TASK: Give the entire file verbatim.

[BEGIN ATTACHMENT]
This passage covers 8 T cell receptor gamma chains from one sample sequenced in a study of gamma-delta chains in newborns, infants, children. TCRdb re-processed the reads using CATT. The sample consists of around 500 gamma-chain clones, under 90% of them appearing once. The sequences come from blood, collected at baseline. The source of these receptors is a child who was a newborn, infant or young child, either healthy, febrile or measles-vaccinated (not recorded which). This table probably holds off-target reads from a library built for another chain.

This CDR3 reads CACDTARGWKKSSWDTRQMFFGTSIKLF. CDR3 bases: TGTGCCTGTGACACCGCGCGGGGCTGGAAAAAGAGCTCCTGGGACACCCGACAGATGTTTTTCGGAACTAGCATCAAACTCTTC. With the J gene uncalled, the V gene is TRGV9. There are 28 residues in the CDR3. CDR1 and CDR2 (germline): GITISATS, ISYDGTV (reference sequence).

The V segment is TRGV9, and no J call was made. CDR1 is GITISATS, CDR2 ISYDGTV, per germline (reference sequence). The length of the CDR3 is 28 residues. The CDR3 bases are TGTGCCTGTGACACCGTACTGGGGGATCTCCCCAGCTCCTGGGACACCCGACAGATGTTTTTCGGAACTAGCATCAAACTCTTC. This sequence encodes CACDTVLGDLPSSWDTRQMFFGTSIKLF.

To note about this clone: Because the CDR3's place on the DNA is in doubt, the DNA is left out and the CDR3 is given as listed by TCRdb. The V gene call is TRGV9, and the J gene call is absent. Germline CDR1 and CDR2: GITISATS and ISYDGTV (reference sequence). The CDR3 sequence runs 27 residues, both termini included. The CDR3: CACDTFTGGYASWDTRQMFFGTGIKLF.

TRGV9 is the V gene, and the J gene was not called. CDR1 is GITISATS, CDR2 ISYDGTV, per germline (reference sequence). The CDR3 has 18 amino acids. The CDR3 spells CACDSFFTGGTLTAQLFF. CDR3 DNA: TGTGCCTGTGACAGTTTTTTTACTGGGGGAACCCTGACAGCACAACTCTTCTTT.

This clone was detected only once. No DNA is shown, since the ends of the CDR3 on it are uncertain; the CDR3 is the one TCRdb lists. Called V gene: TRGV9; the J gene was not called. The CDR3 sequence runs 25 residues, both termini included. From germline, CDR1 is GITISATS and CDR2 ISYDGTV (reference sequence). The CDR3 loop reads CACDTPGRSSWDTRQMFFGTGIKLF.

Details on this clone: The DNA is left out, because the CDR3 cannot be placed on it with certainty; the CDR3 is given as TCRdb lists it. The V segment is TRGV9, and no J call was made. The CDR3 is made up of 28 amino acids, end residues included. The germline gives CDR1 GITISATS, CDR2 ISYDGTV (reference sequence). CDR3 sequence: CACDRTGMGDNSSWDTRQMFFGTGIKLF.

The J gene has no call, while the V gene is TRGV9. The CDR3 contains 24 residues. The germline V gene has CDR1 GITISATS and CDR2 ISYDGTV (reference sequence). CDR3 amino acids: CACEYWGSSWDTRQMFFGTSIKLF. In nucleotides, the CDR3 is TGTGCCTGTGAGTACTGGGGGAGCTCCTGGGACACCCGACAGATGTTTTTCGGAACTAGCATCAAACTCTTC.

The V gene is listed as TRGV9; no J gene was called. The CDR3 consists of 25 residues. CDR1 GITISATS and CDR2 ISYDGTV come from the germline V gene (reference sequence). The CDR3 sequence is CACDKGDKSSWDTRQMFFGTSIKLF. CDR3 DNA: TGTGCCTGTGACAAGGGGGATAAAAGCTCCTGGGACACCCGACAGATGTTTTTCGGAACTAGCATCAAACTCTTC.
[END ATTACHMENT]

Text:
This passage covers 8 T cell receptor gamma chains from one sample sequenced in a study of gamma-delta chains in newborns, infants, children. TCRdb re-processed the reads using CATT. The sample consists of around 500 gamma-chain clones, under 90% of them appearing once. The sequences come from blood, collected at baseline. The source of these receptors is a child who was a newborn, infant or young child, either healthy, febrile or measles-vaccinated (not recorded which). This table probably holds off-target reads from a library built for another chain.

This CDR3 reads CACDTARGWKKSSWDTRQMFFGTSIKLF. CDR3 bases: TGTGCCTGTGACACCGCGCGGGGCTGGAAAAAGAGCTCCTGGGACACCCGACAGATGTTTTTCGGAACTAGCATCAAACTCTTC. With the J gene uncalled, the V gene is TRGV9. There are 28 residues in the CDR3. CDR1 and CDR2 (germline): GITISATS, ISYDGTV (reference sequence).

The V segment is TRGV9, and no J call was made. CDR1 is GITISATS, CDR2 ISYDGTV, per germline (reference sequence). The length of the CDR3 is 28 residues. The CDR3 bases are TGTGCCTGTGACACCGTACTGGGGGATCTCCCCAGCTCCTGGGACACCCGACAGATGTTTTTCGGAACTAGCATCAAACTCTTC. This sequence encodes CACDTVLGDLPSSWDTRQMFFGTSIKLF.

To note about this clone: Because the CDR3's place on the DNA is in doubt, the DNA is left out and the CDR3 is given as listed by TCRdb. The V gene call is TRGV9, and the J gene call is absent. Germline CDR1 and CDR2: GITISATS and ISYDGTV (reference sequence). The CDR3 sequence runs 27 residues, both termini included. The CDR3: CACDTFTGGYASWDTRQMFFGTGIKLF.

TRGV9 is the V gene, and the J gene was not called. CDR1 is GITISATS, CDR2 ISYDGTV, per germline (reference sequence). The CDR3 has 18 amino acids. The CDR3 spells CACDSFFTGGTLTAQLFF. CDR3 DNA: TGTGCCTGTGACAGTTTTTTTACTGGGGGAACCCTGACAGCACAACTCTTCTTT.

This clone was detected only once. No DNA is shown, since the ends of the CDR3 on it are uncertain; the CDR3 is the one TCRdb lists. Called V gene: TRGV9; the J gene was not called. The CDR3 sequence runs 25 residues, both termini included. From germline, CDR1 is GITISATS and CDR2 ISYDGTV (reference sequence). The CDR3 loop reads CACDTPGRSSWDTRQMFFGTGIKLF.

Details on this clone: The DNA is left out, because the CDR3 cannot be placed on it with certainty; the CDR3 is given as TCRdb lists it. The V segment is TRGV9, and no J call was made. The CDR3 is made up of 28 amino acids, end residues included. The germline gives CDR1 GITISATS, CDR2 ISYDGTV (reference sequence). CDR3 sequence: CACDRTGMGDNSSWDTRQMFFGTGIKLF.

The J gene has no call, while the V gene is TRGV9. The CDR3 contains 24 residues. The germline V gene has CDR1 GITISATS and CDR2 ISYDGTV (reference sequence). CDR3 amino acids: CACEYWGSSWDTRQMFFGTSIKLF. In nucleotides, the CDR3 is TGTGCCTGTGAGTACTGGGGGAGCTCCTGGGACACCCGACAGATGTTTTTCGGAACTAGCATCAAACTCTTC.

The V gene is listed as TRGV9; no J gene was called. The CDR3 consists of 25 residues. CDR1 GITISATS and CDR2 ISYDGTV come from the germline V gene (reference sequence). The CDR3 sequence is CACDKGDKSSWDTRQMFFGTSIKLF. CDR3 DNA: TGTGCCTGTGACAAGGGGGATAAAAGCTCCTGGGACACCCGACAGATGTTTTTCGGAACTAGCATCAAACTCTTC.